Kenyans will soon be scanning their irises and fingerprints to authenticate their identities when making transactions under the new digital ID.
President William Ruto on Monday said the government is piloting the digital identification system over the next two months before rolling it out to everyone in December.
“The digital ID, which has been a major problem to us for a very long time is now on testing mode for the next two months. I have been assured by all the stakeholders and the ministries concerned that by December we will be able to launch digital IDs,” Ruto said during the launch of the East Africa Device Assembly Kenya plant in Athi River, Machakos County.
“… Where every Kenyan doesn’t need to carry any paper, plastic or anything else as an ID. They should be able to be identified digitally using their IDs or fingerprints and we can transact without the necessity of people struggling to identify who they are.”
The digital ID is being introduced alongside the Maisha Namba. It was set to be unveiled by President Ruto on October 2 before the government called it off on September 29, citing “unavoidable circumstances”.
Maisha Namba will serve as a unique personal identification number assigned to Kenyan citizens upon registration, typically at birth. This number will become their lifelong personal identity number from birth to death.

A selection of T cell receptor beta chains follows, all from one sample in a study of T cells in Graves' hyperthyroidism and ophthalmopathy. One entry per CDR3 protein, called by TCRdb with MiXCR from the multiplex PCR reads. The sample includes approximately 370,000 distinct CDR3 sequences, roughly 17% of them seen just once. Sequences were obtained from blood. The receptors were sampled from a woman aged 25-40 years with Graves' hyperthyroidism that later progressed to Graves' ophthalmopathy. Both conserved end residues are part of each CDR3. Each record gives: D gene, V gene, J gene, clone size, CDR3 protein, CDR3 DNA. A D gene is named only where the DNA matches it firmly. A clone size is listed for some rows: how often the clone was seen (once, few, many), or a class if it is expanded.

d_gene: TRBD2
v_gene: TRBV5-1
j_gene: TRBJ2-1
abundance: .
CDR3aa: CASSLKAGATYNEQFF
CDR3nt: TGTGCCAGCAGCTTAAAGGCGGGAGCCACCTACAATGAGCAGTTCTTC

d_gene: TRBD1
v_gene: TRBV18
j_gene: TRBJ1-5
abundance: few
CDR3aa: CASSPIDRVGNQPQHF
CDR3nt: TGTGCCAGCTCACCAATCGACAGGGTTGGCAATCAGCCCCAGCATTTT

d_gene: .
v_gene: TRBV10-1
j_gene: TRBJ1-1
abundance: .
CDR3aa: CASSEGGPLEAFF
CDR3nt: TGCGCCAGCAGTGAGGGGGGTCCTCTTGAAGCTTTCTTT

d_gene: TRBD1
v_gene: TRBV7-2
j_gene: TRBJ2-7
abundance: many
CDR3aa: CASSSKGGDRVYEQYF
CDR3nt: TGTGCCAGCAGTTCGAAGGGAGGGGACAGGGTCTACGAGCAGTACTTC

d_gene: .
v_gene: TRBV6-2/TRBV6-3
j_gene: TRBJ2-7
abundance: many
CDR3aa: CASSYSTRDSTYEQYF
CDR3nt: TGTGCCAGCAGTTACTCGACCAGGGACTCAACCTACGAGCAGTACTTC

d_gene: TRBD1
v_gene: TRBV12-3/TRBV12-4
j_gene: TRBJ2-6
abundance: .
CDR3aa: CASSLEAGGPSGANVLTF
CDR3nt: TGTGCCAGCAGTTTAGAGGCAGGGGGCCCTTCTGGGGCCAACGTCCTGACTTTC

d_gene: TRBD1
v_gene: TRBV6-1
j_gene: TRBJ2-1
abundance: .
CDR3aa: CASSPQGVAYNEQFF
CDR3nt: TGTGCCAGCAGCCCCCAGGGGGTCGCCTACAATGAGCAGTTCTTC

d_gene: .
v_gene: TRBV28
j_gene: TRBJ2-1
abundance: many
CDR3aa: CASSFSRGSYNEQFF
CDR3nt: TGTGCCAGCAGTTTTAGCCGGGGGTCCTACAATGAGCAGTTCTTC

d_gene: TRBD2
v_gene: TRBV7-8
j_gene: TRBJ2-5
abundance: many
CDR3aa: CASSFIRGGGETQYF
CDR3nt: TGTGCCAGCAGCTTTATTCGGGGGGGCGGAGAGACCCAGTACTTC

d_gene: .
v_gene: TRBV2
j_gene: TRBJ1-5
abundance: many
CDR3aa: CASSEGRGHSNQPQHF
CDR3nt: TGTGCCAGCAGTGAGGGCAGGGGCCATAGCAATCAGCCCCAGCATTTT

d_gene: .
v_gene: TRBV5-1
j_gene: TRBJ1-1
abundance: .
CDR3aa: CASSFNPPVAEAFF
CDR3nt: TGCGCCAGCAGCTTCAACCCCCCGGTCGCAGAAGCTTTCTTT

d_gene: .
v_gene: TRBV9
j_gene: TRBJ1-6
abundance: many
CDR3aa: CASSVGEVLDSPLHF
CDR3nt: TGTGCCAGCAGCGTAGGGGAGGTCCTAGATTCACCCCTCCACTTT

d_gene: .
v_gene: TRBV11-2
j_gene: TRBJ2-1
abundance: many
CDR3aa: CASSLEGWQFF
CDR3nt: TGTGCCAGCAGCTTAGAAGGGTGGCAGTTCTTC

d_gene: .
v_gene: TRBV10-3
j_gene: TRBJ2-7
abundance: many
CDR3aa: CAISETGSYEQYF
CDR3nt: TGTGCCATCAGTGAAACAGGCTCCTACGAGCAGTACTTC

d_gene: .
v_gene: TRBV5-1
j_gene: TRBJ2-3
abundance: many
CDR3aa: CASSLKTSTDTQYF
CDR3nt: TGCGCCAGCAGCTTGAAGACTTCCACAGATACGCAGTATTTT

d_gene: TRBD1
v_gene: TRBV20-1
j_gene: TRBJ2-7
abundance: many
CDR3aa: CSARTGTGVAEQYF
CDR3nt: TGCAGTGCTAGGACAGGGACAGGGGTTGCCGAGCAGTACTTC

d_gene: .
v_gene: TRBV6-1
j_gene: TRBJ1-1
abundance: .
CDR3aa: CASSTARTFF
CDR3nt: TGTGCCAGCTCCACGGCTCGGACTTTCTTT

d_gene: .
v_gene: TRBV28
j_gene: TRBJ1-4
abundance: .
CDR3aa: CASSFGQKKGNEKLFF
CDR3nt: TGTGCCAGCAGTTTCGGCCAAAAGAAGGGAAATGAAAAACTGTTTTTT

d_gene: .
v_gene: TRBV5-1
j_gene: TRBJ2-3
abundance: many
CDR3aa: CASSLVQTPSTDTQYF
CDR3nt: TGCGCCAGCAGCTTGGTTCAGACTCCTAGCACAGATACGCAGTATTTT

For newborns, Maisha Namba will also serve as their birth certificate number, facilitating registration in educational institutions, NHIF, and transitioning to an ID number once they reach 18 years of age.
It will also function as their Personal Identification Number (PIN) for accessing various government services, including KRA, NSSF, NHIF, and NEMIS throughout their lifetime.
According to the government, this master database will manage data for all registered citizens, refugees, and foreigners using fingerprint biometric technology, enhancing data accuracy and reliability.
“It will consolidate existing independent databases into a single integrated register, serving as the central reference for all data related to Kenyan citizens and foreign residents in the country,” Immigration and Citizen Services PS Julius Bitok previously explained.
On the other hand, the digital ID will be a digital representation of an individual, organization, or device, typically encompassing personal attributes, credentials, and authentication.
Maisha card, which will bear Maisha Namba, will essentially be a third-generation ID that will replace the current second-generation ID. It will have enhanced security features, including a microprocessor electronic chip with encrypted data, rendering forgery and manipulation nearly impossible.
The card will feature a photo image of the applicant, an ID number, a card serial number, biometric data, biographic data, residential particulars, and advanced security elements.